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I think the Fraxinus uhdei species is also called "Tropical Ash", though there isn't a huge amount of information out there on it, when compared to White Ash, Black. Ash, etc.

It's gotta a LOT more sunny on my drive to work over the past few years, due to the death and removal of ash trees. There were 4-5 yards in a row which had a great canopy cover, which is now totally gone, because it was entirely made of ash trees.

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50 minutes ago, tbonesullivan said:

I think the Fraxinus uhdei species is also called "Tropical Ash", though there isn't a huge amount of information out there on it, when compared to White Ash, Black. Ash, etc.

It's gotta a LOT more sunny on my drive to work over the past few years, due to the death and removal of ash trees. There were 4-5 yards in a row which had a great canopy cover, which is now totally gone, because it was entirely made of ash trees.

Thanks for sending me down the correct path!  Oh well, so much for the Wood Database.  :rolleyes:   I wasn't able to find out much about Shamel Ash/Tropical Ash as far as how it's used, though this might be a start:

https://www.cabi.org/isc/datasheet/24559

Economic Value

As a timber tree, F. uhdei provides a valuable, medium density (0.5 g/cm3), pale brown wood with a straight grain and moderately fine texture (Shukla and Sangal, 1980). The wood is used mainly for cabinetwork, furniture, moulding and panelling, but it is also suitable for boat building, craftwood, flooring, interior trim, joinery poles, particleboards, pulpwood, plywood, structural sawnwood and veneer. It is easy to season, machine and finish but is susceptible to blue stain, Lyctus borers and termites. The sapwood is permeable to preservatives and the heartwood is moderately resistant.

In its native range, F. uhdei has been selectively logged but it is not a prime timber species. In Chiapas, Mexico, it has been grown in hedgerows for wood and fuel. In plantations, F. uhdei has high survival and rapid initial growth on favourable sites, but often exhibits uneven growth rates across sites, poor form and has a tendency to lodge. F. uhdei is relatively shade tolerant and can regenerate by coppicing (Walters and Wick, 1973). In Hawaii, F. uhdei has higher growth rates in relatively deep soils derived from volcanic ash than in shallow, stony organic soils. Timber yields in Hawaii and Puerto Rico have ranged between 4.1 and 11.5 m3/ha/year.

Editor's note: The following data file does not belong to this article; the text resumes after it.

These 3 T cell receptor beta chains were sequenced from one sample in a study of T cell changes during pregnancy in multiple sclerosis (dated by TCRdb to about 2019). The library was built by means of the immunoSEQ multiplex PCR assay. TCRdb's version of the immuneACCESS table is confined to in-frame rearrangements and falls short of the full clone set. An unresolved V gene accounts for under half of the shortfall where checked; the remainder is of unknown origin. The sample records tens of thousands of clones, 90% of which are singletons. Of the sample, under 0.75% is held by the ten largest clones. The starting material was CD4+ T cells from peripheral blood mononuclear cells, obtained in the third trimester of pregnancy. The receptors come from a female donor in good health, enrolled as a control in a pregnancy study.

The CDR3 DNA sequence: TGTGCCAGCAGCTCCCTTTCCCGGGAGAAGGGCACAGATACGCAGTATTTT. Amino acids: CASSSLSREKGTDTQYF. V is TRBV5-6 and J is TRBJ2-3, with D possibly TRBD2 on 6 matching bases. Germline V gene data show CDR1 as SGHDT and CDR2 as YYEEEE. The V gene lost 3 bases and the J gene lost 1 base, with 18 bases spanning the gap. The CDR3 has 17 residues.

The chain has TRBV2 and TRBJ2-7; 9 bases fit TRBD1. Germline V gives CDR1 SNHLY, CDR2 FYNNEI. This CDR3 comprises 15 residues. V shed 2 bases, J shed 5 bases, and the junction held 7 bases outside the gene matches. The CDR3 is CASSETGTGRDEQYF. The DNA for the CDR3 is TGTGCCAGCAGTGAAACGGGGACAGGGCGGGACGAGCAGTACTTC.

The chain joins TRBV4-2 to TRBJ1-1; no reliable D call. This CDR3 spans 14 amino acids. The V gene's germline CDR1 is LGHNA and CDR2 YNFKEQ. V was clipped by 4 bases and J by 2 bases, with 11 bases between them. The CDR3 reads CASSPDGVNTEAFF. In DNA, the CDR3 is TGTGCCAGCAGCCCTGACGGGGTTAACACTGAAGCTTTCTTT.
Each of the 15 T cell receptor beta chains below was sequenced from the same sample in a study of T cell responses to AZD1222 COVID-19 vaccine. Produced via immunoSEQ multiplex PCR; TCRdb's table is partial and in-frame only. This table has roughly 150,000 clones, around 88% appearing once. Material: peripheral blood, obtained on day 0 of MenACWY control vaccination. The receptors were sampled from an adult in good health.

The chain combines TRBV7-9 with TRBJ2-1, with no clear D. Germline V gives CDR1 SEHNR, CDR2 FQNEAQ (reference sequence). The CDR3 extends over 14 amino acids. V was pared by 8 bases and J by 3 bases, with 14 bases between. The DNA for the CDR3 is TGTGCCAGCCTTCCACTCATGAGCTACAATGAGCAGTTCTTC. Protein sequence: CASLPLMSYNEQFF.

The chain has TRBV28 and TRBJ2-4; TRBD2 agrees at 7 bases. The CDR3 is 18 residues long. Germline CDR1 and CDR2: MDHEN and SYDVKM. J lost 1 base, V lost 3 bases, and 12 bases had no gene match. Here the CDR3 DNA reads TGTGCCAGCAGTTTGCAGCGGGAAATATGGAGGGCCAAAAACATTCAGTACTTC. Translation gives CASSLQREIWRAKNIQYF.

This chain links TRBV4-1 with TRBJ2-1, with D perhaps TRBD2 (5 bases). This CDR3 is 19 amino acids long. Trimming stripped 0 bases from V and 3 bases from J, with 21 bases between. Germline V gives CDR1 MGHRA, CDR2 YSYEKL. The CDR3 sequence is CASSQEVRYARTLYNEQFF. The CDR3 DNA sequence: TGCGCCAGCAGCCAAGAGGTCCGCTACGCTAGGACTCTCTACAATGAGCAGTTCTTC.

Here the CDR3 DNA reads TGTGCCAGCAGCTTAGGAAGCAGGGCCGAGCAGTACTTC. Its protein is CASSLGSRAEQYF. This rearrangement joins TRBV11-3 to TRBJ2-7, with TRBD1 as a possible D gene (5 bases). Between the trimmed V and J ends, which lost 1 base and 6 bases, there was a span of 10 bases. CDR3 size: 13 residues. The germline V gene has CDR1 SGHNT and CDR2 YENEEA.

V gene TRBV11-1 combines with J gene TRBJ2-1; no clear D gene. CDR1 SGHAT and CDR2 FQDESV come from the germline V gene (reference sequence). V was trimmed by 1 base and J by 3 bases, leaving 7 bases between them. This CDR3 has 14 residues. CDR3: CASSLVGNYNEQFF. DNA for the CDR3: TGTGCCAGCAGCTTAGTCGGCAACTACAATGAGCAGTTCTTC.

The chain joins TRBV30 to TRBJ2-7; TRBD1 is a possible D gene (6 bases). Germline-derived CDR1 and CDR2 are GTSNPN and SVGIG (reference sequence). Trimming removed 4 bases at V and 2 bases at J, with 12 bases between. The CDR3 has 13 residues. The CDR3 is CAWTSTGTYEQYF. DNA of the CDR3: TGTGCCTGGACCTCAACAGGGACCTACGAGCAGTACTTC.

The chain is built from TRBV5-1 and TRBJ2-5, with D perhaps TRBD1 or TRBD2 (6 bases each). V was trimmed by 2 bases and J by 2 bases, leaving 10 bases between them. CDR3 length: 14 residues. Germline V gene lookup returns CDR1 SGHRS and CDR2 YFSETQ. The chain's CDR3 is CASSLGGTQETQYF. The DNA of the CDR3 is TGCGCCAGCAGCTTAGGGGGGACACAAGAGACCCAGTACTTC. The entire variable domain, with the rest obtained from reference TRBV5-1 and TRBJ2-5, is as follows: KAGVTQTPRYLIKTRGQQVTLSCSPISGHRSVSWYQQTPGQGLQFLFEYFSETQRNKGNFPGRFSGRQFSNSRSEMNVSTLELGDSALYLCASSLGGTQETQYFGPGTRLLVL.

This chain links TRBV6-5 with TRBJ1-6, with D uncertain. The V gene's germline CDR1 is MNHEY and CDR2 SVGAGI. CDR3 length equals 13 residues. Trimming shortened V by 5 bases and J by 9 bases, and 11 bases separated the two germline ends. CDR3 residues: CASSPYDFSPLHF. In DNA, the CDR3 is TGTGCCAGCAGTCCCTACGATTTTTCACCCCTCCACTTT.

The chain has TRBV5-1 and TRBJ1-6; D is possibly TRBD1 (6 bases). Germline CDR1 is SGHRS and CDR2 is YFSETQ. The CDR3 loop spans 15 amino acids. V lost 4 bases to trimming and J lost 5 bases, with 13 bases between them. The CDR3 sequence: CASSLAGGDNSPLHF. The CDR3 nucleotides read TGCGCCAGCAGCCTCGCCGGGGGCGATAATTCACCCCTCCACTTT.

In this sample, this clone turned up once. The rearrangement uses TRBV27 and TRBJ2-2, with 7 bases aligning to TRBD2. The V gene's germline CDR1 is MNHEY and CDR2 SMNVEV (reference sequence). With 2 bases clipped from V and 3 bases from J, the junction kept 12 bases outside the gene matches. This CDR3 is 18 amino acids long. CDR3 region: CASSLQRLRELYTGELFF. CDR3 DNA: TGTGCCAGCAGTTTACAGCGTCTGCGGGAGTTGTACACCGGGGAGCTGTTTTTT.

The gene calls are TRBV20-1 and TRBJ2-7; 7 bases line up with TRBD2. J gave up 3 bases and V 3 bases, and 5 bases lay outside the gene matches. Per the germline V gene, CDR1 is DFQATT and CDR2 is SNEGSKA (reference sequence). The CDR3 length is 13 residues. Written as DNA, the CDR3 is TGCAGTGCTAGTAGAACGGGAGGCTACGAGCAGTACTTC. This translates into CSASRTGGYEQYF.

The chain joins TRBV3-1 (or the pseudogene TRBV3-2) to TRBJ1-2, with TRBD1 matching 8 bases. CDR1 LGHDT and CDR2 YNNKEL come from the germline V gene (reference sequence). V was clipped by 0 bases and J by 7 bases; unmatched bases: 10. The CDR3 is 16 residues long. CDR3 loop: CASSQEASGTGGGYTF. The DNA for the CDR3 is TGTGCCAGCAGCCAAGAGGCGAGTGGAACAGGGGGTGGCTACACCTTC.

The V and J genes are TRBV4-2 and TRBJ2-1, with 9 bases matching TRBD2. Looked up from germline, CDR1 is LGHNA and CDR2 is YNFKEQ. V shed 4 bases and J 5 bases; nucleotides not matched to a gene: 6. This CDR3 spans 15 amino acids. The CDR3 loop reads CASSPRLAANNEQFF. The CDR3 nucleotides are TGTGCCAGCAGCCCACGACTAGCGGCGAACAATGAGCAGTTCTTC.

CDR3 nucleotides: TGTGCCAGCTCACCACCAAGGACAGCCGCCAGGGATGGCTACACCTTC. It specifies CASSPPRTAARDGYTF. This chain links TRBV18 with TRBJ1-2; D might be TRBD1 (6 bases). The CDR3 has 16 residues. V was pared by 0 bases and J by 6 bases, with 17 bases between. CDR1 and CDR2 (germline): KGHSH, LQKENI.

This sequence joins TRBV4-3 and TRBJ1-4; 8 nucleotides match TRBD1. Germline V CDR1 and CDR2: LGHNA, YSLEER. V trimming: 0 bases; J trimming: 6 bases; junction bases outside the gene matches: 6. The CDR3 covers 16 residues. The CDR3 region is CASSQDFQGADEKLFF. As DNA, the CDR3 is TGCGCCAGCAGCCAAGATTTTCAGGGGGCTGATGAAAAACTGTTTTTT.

Social Benefit

F. uhdei is planted as an ornamental street or shade tree in its native range and has been introduced as such in California, Hawaii and elsewhere. It is considered to have attractive leaves.

Uhdenoside, a secoiridoid dilactone isolated from leaves of F. uhdei, has potential applications in natural medicine (Shen et al., 1995).

Environmental Services

In the 1920s, F. uhdei was planted extensively in Hawaii for watershed protection (Harrington and Ewell, 1997).

Uses List

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Environmental

  • Amenity
  • Landscape improvement
  • Windbreak

Fuels

  • Fuelwood

Materials

  • Wood/timber

Medicinal, pharmaceutical

  • Source of medicine/pharmaceutical

Ornamental

  • garden plant

Wood Products

Top of page

Boats

  •  

Furniture

  •  

Pulp

  • Short-fibre pulp

Roundwood

  • Pit props
  • Posts
  • Stakes

Sawn or hewn building timbers

  • Carpentry/joinery (exterior/interior)
  • Flooring
  • For light construction
  • Wall panelling

Veneers

  •  

Wood-based materials

  • Fibreboard
  • Hardboard
  • Medium density fibreboard
  • Particleboard
  • Plywood

Woodware

  • Cutlery
  • Industrial and domestic woodware
  • Sports equipment
  • Tool handles
  • Toys
  • Turnery
  • Wood carvings
Edited by crunchee
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8 hours ago, Steve Haynie said:

Someone ought to go get that oak tree that Gary Rossington ran into that is mentioned in That Smell and make a limited run of guitars out of it.  It is still standing, and there is a video of the tree on youtube. 

Gee, what a great idea!

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